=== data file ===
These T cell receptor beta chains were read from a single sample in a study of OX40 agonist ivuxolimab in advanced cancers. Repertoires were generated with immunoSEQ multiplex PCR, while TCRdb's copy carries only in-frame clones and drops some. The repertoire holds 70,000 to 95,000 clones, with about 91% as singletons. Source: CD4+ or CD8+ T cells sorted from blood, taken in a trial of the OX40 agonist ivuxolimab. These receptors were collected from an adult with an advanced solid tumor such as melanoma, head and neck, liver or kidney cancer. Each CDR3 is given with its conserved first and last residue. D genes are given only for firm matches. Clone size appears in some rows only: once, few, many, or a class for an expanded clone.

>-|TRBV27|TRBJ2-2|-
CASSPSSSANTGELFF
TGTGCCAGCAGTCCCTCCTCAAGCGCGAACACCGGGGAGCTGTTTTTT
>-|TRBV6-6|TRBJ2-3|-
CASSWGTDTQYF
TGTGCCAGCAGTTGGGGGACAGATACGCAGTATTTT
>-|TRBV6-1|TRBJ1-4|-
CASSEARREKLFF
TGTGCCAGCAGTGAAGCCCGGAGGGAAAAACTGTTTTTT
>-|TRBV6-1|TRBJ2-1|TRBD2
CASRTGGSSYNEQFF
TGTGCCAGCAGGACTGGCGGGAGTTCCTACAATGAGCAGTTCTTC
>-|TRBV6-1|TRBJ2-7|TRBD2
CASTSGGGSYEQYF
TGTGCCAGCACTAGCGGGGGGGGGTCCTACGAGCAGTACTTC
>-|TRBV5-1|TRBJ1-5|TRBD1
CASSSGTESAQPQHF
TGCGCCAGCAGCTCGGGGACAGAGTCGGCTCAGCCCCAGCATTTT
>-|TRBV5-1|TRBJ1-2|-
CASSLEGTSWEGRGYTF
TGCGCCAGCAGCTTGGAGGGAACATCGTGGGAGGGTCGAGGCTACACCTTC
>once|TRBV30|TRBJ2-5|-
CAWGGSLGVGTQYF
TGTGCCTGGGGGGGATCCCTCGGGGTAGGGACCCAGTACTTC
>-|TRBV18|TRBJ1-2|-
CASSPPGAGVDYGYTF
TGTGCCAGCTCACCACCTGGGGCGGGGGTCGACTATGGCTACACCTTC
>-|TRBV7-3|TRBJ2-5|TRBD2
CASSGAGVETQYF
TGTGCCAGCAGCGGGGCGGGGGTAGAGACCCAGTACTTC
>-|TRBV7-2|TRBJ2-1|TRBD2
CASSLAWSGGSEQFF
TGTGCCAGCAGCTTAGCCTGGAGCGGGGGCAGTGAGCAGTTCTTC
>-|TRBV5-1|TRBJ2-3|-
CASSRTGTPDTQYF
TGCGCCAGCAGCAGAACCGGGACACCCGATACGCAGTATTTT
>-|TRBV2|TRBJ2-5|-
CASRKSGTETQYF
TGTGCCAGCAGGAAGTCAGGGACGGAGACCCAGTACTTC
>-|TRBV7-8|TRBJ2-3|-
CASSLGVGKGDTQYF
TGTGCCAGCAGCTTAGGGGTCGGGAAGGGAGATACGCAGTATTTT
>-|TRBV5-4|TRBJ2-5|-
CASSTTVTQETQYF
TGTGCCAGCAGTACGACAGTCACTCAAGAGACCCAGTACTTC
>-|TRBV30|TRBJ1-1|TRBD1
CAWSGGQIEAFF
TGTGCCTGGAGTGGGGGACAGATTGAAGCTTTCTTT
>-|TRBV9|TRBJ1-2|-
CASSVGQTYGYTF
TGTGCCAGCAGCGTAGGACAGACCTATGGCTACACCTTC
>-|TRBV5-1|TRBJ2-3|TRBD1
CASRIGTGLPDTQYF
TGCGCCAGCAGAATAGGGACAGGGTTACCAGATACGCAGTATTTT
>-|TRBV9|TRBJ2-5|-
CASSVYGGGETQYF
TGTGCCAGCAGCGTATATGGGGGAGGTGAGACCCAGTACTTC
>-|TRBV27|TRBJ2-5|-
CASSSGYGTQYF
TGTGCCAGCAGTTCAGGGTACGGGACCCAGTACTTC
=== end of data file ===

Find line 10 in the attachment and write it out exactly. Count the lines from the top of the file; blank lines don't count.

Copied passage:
TGTGCCAGCAGTGAAGCCCGGAGGGAAAAACTGTTTTTT